The Richard Linke Collection of Adirondacks Re-Viewed Photographs
This month, New York Heritage Digital Collections proudly spotlights digital selections from the Richard Linke Collection of Adirondacks Re-Viewed Photographs from the Adirondack Museum.
From the collection description:
This collection is a result of a project commissioned by the Adirondack Museum to have Richard Linke photograph historic and significant sites in the Adirondack Park from 1973 to 1974. These sites include both man-made and natural areas that played significant roles in the exploration of the park from 1820 to 1900. The subjects of these photographs include nature preserves, special interest scenic and geological areas, historic areas and structures, and historic routes and trails.
About the repository:
The Adirondack Museum has been collecting and interpreting objects that represent the lives of Adirondack visitors and residents for more than fifty years. The stories these objects tell form a rich documentary of the ways people have understood and interacted with the environment of the Adirondack Park. These are stories that touch on our innate need to connect with nature, our struggle to survive and adapt to a changing environment and, ultimately, lessons in balancing the needs of human communities with the natural world. Although the stories we tell are Adirondack, they have meaning and relevance for people around the world.
The Adirondack Museum opened in 1957 in the heart of the Adirondack Park. Over more than five decades, it has grown to encompass 23 buildings on 32 acres. The museum’s permanent collection includes about 30,000 artifacts, 3,500 works of art, and more than 75,000 photographic prints and negatives. The historic photograph collection documents nearly 150 years of work, life, and recreation in the Adirondacks and includes works by Seneca Ray Stoddard, Edward Bierstadt, Alfred Stieglitz, Margaret Bourke-White, Eliot Porter, and many other professional and amateur photographers. The museum library collections include books, manuscripts, government documents, maps, atlases, serials, microfilms, ephemera, and audio recordings relating to the history and culture of the Adirondack Mountains and northern New York State. With about 65,000 square feet of exhibition space, the Adirondack Museum is the largest cultural organization in the North Country.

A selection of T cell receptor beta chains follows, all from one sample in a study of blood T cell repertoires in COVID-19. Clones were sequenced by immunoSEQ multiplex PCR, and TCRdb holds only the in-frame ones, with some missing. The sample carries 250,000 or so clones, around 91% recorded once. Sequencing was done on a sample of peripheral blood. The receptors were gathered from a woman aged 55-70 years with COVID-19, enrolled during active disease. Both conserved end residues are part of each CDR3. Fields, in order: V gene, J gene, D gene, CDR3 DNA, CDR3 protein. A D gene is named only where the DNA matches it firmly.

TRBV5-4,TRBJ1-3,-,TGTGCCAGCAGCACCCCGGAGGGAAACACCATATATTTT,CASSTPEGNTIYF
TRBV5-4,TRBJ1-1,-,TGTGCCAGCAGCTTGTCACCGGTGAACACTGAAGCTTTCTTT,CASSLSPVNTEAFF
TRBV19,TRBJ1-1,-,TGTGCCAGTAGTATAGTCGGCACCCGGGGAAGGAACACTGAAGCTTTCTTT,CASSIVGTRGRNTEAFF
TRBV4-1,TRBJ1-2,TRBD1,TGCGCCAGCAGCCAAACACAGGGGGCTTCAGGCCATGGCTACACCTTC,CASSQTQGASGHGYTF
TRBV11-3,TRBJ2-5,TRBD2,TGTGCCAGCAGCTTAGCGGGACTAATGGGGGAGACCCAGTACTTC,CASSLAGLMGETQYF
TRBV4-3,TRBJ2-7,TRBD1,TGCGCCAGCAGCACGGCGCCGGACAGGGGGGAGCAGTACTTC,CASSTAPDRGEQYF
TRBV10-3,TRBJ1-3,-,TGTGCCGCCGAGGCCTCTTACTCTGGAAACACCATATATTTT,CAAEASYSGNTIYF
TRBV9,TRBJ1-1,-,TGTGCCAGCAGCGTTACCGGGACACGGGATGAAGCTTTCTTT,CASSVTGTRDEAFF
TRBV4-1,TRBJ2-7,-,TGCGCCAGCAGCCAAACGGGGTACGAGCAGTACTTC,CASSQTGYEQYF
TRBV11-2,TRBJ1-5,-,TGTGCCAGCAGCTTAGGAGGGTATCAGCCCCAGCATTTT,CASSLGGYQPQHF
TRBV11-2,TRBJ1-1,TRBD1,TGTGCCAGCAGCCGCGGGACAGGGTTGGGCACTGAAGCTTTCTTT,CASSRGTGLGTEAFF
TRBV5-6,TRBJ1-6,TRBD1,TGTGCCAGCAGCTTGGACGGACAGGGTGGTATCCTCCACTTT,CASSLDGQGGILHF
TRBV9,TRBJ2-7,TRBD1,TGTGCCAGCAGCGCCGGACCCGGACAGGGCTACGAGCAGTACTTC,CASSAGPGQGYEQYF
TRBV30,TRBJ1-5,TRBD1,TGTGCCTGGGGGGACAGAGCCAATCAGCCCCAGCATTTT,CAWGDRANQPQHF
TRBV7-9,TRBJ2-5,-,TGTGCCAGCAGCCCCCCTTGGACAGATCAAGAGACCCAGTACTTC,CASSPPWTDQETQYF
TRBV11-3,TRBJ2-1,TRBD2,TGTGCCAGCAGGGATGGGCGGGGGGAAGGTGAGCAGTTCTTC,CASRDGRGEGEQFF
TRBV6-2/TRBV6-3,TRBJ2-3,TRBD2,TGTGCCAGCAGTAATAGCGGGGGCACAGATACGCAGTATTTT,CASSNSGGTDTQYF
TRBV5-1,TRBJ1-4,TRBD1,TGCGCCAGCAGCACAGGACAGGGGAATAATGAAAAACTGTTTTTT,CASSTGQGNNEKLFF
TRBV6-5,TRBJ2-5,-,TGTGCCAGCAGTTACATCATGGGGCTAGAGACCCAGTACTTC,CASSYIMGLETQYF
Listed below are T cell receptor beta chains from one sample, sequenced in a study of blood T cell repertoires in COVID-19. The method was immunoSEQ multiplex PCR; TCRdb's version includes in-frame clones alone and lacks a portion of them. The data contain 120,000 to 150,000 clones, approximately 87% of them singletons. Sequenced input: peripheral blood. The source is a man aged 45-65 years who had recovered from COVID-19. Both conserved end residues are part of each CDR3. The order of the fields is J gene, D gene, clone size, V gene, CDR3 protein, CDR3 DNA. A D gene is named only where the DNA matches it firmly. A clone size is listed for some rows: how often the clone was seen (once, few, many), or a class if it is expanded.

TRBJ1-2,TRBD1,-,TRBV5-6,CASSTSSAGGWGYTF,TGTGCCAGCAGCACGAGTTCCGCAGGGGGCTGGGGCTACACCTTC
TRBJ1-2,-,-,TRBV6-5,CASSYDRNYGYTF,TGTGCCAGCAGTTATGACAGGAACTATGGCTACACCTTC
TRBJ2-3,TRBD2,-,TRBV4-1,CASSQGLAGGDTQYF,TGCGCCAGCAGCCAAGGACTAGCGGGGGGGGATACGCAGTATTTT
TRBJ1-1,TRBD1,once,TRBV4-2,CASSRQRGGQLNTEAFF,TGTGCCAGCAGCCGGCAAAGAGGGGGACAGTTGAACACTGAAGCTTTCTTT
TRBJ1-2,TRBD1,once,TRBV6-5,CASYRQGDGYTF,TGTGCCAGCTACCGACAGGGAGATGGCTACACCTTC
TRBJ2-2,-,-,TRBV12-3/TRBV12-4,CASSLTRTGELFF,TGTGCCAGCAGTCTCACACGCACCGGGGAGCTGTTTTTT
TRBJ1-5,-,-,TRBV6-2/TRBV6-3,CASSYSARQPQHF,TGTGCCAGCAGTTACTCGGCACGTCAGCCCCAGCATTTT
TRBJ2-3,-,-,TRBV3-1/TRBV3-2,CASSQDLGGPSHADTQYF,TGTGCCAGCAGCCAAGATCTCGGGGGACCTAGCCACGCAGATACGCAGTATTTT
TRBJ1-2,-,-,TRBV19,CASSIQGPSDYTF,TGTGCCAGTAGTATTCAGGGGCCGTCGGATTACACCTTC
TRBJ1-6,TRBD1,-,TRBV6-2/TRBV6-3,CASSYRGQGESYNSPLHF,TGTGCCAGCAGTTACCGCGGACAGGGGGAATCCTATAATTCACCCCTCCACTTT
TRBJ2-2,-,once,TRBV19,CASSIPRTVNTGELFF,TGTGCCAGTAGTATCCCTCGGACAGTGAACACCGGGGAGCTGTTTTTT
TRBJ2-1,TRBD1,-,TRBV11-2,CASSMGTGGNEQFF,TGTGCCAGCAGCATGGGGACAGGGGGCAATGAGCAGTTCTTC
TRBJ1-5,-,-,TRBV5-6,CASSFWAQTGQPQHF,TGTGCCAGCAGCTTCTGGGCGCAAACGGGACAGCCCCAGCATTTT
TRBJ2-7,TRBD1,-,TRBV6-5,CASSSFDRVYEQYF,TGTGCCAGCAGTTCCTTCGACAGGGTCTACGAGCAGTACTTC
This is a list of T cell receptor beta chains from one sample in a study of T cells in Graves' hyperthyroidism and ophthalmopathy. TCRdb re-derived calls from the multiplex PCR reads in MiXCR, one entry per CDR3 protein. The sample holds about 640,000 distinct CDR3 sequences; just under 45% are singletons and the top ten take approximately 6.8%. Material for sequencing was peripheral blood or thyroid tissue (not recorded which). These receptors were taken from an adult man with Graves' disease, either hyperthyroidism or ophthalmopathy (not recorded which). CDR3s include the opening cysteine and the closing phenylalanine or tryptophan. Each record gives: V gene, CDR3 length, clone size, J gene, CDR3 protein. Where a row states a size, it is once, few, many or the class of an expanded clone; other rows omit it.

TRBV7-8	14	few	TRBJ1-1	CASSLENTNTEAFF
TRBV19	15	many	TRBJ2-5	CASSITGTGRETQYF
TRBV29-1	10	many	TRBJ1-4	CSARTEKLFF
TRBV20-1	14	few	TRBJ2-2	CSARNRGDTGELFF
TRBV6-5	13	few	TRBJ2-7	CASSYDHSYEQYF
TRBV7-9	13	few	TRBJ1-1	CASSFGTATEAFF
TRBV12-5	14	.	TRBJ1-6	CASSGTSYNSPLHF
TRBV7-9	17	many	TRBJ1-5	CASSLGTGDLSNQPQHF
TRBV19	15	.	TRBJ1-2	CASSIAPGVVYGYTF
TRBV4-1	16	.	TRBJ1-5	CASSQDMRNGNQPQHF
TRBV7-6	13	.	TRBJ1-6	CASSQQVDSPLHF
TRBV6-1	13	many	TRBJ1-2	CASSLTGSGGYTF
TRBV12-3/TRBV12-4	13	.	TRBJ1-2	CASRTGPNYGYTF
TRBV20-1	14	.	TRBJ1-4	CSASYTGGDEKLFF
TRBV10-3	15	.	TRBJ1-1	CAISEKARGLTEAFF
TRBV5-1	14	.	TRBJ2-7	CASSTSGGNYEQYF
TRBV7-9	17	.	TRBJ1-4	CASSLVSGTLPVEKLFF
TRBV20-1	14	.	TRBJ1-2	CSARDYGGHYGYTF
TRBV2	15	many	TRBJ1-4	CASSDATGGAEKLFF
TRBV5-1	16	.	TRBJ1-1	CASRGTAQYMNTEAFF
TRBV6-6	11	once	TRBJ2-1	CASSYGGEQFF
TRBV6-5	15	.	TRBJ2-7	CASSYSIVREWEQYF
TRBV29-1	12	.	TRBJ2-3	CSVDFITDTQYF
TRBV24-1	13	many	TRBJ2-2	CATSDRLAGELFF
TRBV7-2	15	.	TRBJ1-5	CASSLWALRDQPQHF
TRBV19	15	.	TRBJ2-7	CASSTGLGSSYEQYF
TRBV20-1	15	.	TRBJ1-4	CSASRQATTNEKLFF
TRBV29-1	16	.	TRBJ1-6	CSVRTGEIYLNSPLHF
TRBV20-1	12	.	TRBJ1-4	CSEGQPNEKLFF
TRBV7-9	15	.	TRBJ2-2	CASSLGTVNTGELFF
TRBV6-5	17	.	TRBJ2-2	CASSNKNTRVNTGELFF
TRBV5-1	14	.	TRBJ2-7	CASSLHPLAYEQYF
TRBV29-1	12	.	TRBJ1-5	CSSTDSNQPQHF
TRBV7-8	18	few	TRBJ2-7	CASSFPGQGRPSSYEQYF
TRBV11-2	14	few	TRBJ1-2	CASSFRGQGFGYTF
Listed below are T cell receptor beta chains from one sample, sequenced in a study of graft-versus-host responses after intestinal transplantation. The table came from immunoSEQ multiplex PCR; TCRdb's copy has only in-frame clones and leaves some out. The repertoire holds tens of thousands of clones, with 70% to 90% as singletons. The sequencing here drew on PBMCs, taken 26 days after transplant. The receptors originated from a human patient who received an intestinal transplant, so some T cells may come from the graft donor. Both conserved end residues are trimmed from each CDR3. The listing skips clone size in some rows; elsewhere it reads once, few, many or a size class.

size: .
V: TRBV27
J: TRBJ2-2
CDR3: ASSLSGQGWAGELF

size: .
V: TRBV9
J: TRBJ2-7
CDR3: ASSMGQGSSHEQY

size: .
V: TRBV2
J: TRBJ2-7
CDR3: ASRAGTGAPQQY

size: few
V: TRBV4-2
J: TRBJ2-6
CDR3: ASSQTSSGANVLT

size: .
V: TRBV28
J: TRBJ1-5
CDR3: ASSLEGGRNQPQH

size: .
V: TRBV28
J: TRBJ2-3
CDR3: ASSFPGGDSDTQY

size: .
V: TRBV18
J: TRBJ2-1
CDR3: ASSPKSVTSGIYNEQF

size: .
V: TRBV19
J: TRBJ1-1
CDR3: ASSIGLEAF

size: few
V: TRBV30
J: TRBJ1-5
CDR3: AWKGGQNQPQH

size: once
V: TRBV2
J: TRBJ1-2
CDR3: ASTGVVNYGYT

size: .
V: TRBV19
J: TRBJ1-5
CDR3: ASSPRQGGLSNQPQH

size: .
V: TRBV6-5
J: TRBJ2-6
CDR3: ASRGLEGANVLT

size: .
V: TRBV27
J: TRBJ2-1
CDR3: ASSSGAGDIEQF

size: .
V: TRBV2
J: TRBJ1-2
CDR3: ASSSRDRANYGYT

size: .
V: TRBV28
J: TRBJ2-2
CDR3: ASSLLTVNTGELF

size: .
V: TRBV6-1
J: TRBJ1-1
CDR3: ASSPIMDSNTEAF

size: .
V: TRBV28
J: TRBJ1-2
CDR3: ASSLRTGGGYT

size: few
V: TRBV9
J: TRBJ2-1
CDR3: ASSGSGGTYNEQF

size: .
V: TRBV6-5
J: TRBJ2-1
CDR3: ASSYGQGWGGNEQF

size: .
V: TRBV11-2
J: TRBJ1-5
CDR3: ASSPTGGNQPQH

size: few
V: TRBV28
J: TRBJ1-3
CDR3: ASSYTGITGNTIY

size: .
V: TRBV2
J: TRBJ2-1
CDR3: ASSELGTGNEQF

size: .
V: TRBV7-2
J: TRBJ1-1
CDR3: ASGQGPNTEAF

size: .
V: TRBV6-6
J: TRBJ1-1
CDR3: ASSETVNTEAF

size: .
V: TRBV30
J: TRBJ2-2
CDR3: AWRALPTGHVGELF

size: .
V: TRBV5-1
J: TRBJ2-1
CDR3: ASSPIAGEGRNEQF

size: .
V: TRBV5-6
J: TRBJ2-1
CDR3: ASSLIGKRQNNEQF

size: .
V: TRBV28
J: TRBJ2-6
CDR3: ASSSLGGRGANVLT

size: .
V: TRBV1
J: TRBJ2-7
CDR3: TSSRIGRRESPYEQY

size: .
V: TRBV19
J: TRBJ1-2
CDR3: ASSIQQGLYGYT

When the Adirondack Museum opened, its stated mission was described by the museum’s first director Robert Bruce Inverarity as “ecological in nature, showing the history of man’s relation to the Adirondacks.” The current mission statement, adopted in 2006, remains true to that early vision: The Adirondack Museum expands public understanding of Adirondack history and the relationship between people and the Adirondack wilderness, fostering informed choices for the future.